THE Melcart, the sacred ship of Carthage, was on its homeward voyage from Tyre, and had accomplished the greater part of its journey in safety; in fact, it was only a score or so of miles away from its destination. It had carried the mission sent, year by year, to the famous shrine of the god whose name it bore, the great temple which the Greeks called by the title of the Tyrian Hercules. This was too solemn and important a function to be dropped on any pretext whatsoever. Never, even in the time of her deepest distress, had Carthage failed to pay this dutiful tribute to the patron deity of her mother-city; and, indeed, she had never been in sorer straits than now. Rome, in the early days her ally, then her rival, and now her oppressor, was resolved to destroy her, forcing her into war by demanding impossible terms of submission. Her old command of the sea had long since departed. It was only by stealth and subtlety that one of her ships could hope to traverse unharmed the five hundred leagues of sea that lay between her harbour and the old capital of Phœnicia. The Melcart had hitherto been fortunate. She was a first-rate sailer, equally at home with the light breeze to which she could spread all her canvas and the gale which reduced her to a single sprit-sail. She had a picked crew, with not a slave on the rowing benches, for there were always freeborn Carthaginians ready to pull an oar in the Melcart. Hanno, her captain, namesake and descendant of the great discoverer who had sailed as far down the African coast as Sierra Leone itself, was famous for his seamanship from the Pillars of Hercules to the harbours of Syria.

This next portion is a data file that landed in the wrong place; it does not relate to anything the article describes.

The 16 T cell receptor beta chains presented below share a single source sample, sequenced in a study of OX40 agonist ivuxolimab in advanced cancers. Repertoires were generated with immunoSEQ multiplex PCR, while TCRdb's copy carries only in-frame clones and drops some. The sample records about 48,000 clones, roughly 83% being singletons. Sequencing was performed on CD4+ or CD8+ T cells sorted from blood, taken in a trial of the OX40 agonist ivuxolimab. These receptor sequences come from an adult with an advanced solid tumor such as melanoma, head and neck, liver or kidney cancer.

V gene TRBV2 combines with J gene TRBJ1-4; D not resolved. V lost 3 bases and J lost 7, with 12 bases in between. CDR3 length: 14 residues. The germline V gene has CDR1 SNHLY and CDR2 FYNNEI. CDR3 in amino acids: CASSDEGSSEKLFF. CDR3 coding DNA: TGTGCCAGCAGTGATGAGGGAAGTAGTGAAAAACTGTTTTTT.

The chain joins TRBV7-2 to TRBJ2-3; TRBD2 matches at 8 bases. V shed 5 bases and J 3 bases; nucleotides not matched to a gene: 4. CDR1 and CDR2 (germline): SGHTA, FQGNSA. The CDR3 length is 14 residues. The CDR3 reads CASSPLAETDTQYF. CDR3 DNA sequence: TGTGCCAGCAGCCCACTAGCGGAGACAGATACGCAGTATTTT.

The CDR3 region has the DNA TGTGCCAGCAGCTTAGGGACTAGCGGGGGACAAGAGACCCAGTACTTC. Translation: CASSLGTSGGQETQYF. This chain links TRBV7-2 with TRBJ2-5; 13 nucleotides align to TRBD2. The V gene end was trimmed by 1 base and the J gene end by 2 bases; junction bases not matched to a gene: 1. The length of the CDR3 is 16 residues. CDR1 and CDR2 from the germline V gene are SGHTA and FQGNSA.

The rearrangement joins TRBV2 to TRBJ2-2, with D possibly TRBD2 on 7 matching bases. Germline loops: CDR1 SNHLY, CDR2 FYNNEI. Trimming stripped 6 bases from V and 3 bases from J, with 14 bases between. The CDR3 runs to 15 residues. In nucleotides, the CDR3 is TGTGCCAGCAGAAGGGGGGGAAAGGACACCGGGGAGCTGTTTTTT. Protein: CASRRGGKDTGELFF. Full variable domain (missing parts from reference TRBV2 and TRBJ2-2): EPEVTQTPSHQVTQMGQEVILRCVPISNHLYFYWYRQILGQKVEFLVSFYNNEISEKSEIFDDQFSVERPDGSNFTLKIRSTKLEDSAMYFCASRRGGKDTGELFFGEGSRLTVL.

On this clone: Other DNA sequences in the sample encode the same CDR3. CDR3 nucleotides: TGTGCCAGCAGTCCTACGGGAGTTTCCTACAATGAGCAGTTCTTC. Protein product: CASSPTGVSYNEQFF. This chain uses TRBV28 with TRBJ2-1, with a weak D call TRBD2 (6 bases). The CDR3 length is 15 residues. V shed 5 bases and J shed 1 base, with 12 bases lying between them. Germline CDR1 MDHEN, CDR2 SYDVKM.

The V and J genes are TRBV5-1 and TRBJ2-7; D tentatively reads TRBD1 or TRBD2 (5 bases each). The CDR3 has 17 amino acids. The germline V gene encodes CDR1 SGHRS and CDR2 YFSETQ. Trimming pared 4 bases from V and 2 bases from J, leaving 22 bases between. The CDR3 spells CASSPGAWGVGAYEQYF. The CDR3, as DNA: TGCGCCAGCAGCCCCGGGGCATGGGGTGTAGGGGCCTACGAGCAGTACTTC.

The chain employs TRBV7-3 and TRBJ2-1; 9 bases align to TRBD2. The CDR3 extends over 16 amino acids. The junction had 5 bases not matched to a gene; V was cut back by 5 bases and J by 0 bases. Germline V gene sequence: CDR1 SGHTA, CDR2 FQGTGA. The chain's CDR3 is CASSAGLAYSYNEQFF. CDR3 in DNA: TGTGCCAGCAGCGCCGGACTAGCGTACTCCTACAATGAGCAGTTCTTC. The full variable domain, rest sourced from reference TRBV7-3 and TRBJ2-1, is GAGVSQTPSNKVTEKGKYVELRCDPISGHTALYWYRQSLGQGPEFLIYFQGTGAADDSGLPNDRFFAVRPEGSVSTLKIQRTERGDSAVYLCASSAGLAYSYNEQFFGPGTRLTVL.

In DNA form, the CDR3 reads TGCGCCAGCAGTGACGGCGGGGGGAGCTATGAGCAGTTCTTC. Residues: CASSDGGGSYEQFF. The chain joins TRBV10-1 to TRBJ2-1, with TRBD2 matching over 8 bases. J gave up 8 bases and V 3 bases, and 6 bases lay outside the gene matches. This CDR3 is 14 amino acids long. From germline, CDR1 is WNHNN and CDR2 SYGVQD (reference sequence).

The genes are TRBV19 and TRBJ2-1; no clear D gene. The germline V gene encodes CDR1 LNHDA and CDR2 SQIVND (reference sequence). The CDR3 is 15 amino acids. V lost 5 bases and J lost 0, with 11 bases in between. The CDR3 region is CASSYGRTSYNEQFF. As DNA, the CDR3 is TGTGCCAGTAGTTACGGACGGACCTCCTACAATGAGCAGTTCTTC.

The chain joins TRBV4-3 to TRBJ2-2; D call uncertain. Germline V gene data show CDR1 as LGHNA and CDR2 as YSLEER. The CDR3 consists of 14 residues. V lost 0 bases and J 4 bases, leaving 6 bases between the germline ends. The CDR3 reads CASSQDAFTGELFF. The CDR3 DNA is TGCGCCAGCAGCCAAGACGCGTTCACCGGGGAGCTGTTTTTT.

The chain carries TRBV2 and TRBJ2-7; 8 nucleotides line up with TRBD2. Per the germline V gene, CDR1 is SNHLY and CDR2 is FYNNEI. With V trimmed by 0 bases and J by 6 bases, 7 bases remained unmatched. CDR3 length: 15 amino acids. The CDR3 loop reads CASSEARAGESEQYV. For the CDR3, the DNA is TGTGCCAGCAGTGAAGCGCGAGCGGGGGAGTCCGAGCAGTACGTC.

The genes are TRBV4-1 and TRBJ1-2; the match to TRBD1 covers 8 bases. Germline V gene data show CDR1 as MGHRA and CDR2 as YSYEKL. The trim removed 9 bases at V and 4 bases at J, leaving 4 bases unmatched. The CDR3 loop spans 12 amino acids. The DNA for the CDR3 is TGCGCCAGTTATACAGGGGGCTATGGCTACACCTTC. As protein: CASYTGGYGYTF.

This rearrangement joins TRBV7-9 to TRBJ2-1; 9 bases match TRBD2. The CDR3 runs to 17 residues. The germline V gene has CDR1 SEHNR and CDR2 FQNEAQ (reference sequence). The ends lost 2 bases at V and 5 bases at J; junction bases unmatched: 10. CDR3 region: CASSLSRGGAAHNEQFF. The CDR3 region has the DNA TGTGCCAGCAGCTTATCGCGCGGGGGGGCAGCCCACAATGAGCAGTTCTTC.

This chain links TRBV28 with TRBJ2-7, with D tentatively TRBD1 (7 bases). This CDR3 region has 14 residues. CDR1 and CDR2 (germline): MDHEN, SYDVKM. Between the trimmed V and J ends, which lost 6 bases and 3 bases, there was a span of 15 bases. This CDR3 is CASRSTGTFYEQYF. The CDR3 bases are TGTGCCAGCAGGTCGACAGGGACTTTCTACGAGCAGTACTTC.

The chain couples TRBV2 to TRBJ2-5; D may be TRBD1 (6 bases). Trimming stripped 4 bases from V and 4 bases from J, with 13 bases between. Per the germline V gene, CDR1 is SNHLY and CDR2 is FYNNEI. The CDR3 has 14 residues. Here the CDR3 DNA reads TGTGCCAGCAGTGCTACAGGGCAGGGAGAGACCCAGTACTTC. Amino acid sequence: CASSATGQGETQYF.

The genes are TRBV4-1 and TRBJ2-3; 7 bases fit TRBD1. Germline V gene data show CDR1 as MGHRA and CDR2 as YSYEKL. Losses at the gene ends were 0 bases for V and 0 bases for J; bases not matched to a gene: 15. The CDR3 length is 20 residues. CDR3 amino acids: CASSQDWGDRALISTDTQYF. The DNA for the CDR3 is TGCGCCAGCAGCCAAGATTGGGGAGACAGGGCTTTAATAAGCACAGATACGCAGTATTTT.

The old man—it was sixty years since he had made his first voyage—was watching intently a dark speck which had been visible for some time in the light of early dawn upon the north-western horizon. "Mago," he said at last, turning to his nephew and lieutenant, "does it seem to you to become bigger? your eyes are better than mine."